Impossible to disconnect a juror

The question the Supreme Court faces here is part of a larger discussion of whether courts in the digital age can find objective jurors.

Finding impartial jurors in the pre-digital age, even in high-profile cases, wasn’t too difficult. Once chosen, jurors were to maintain this impartial status and they were told not to discuss the matter with anyone and to avoid radio, television and newspapers. If the case involved the death penalty, jurors could be held captive.

Today that same approach will not work.

Few jurors can spend eight hours, let alone a whole week, without using their smartphone or social media. Many people share aspects of their lives with others in real time via social media, which is incompatible with jury service. In fact, being a juror makes their social media posts more interesting to others.

In Tsarnaev’s case, the opinion of the court of appeal referred juror # 138, who had a routine conversation about the affair on Facebook with his friends.

Jurors today also have a lot more information at their disposal. Where reports of a crime or the accused would have been difficult to discover or access before, they are now just a click away. This information does not disappear outside of the news cycle; it stays online and accessible. In fact, often the information is pushed to the juror or appears in their news feed.


Dealing with the connected juror

Judges across the country are taking a variety of approaches to combat the negative influences of the digital age on the jury.

Lawyers and judges will ask questions of potential jurors. In addition, lawyers will investigate jurors to find out what they know about the case. This happens both in the courtroom at see say and online, where lawyers look for the juror’s digital fingerprint to include social media posts. The question of how far to leverage during the voir dire is the main concern in Tsarnaev’s case.

Once chosen, jurors are urged to follow court instructions, but the allure of social media can be far too tempting. Thus, the courts impose penalties on jurors who are unable to follow the rules for seeking information or discussing the case.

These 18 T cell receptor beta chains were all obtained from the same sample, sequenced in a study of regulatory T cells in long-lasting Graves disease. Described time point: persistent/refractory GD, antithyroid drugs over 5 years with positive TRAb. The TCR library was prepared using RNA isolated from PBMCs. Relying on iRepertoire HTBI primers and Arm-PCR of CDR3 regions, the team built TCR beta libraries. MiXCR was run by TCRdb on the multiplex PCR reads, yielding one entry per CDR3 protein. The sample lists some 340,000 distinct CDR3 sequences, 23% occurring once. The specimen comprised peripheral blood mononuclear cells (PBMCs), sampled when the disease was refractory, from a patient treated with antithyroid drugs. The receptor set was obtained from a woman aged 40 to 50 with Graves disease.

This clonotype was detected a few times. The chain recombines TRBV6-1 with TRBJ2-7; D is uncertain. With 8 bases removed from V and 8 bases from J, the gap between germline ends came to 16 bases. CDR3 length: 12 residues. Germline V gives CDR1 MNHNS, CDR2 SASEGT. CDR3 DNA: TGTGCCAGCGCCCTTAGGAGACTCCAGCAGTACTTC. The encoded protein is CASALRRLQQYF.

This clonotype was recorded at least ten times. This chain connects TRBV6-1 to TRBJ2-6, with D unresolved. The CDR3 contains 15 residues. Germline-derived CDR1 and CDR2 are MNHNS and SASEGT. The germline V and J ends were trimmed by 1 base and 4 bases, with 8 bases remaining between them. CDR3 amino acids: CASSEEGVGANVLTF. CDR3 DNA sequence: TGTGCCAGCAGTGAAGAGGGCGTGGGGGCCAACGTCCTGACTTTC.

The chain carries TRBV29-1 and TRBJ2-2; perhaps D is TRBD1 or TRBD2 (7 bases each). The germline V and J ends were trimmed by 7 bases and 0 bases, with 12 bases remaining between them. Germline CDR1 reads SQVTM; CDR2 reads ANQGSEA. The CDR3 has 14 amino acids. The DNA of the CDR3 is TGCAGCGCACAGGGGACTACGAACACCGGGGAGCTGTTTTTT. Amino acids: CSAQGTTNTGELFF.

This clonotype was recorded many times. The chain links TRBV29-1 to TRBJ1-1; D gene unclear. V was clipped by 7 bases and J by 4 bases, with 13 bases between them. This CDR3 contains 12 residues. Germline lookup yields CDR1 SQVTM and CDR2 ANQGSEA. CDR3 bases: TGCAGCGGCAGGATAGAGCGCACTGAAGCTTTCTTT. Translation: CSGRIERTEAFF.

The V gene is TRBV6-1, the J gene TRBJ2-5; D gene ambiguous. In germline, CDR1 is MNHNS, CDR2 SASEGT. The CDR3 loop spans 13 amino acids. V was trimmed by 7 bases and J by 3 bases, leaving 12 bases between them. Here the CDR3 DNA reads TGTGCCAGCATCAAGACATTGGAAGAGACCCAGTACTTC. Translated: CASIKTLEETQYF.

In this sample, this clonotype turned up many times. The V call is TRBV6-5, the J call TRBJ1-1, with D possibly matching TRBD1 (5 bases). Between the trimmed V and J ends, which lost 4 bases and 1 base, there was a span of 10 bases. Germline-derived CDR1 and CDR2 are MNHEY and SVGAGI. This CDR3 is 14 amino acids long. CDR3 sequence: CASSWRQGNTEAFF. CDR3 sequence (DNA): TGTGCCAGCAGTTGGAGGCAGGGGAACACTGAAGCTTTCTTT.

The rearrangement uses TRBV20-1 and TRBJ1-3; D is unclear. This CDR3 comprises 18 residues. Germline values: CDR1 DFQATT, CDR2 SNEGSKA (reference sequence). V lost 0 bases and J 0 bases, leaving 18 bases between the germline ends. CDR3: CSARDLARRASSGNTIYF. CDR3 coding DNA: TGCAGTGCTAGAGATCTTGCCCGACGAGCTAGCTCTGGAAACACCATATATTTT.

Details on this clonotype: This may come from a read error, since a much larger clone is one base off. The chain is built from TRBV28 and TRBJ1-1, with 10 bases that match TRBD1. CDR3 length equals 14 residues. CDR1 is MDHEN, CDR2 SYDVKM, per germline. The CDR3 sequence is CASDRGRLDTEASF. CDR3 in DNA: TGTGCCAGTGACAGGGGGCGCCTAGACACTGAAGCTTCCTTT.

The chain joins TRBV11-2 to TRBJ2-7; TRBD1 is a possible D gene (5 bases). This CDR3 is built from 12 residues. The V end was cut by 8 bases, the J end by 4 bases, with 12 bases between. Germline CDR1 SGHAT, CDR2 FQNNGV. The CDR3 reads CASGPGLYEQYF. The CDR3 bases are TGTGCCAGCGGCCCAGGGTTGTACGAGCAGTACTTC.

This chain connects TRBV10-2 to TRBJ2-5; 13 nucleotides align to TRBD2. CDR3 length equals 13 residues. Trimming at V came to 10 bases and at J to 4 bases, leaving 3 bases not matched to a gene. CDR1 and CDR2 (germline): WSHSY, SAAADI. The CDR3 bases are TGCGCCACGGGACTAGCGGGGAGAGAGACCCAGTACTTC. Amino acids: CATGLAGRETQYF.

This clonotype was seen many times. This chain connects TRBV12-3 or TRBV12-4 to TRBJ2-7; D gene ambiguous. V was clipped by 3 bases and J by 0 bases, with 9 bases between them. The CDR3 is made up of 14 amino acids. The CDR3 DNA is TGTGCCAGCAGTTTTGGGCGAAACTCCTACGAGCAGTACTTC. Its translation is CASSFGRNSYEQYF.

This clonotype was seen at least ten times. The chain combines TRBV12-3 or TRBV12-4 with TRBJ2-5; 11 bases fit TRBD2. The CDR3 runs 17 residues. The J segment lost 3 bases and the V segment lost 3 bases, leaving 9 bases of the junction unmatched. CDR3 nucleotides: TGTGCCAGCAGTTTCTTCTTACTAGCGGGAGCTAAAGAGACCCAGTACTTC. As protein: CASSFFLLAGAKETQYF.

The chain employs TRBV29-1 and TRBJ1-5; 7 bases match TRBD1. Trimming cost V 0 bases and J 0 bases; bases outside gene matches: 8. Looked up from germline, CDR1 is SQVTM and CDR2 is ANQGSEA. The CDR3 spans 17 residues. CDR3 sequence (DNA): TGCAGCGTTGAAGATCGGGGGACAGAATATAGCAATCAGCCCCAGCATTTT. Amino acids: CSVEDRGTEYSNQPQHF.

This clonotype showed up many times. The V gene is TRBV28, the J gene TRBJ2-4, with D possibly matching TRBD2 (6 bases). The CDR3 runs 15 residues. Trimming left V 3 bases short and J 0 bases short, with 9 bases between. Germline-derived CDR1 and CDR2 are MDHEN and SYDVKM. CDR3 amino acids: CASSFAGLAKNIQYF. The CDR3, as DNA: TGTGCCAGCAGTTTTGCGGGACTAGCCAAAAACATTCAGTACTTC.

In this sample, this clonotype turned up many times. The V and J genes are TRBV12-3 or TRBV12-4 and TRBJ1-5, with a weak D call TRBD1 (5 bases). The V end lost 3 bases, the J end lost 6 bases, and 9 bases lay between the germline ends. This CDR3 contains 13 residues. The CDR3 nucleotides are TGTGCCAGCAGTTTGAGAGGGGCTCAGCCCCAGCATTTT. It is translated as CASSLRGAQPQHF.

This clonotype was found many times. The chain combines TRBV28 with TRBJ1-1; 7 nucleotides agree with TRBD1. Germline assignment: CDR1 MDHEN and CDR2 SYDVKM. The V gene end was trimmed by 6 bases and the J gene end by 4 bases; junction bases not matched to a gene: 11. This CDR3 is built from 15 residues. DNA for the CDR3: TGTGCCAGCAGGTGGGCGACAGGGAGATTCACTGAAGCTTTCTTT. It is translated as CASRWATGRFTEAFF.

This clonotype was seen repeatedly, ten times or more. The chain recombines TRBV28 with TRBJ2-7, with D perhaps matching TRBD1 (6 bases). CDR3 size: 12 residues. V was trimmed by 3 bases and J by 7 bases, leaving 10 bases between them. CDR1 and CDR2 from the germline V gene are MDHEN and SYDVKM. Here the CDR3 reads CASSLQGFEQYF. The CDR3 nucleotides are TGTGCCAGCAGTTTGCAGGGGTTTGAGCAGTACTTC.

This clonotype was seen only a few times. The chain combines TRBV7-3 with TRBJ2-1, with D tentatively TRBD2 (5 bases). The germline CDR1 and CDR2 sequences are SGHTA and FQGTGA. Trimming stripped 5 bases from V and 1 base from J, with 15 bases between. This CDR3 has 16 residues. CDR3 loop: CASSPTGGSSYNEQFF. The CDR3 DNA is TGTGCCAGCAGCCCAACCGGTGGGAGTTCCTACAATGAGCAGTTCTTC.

These penalties include detaining jurors for contempt of court, taking their devices or imposing forcible confinement when jurors are placed in hotels. away from family and devices. The common theme of all sentences is that once imposed, they make citizens less inclined to want to serve as jurors.


Question time

Some legal experts believe that if jurors are given enough information about the case, they will be less likely to break court rules and go online to research information or discuss the case. One way to improve the appropriate flow of information to jurors is to to allow them to ask questions during the trial.

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Finally, there are calls to modify the jury instructions to suit modern times. Since jurors today are so receptive to learning information online, it is necessary to explain to them why the practices they regularly use are prohibited while on jury service.

The jury, throughout its nearly 400-year history in America, has witnessed many changes in society. Through each one, the jury adapted and survived. So, I think it’s highly likely that the jury will weather the storm of the digital age.The conversation

By Thaddeus Hoffmeister, professor of law, University of Dayton

This article is republished from The conversation under a Creative Commons license. Read it original article.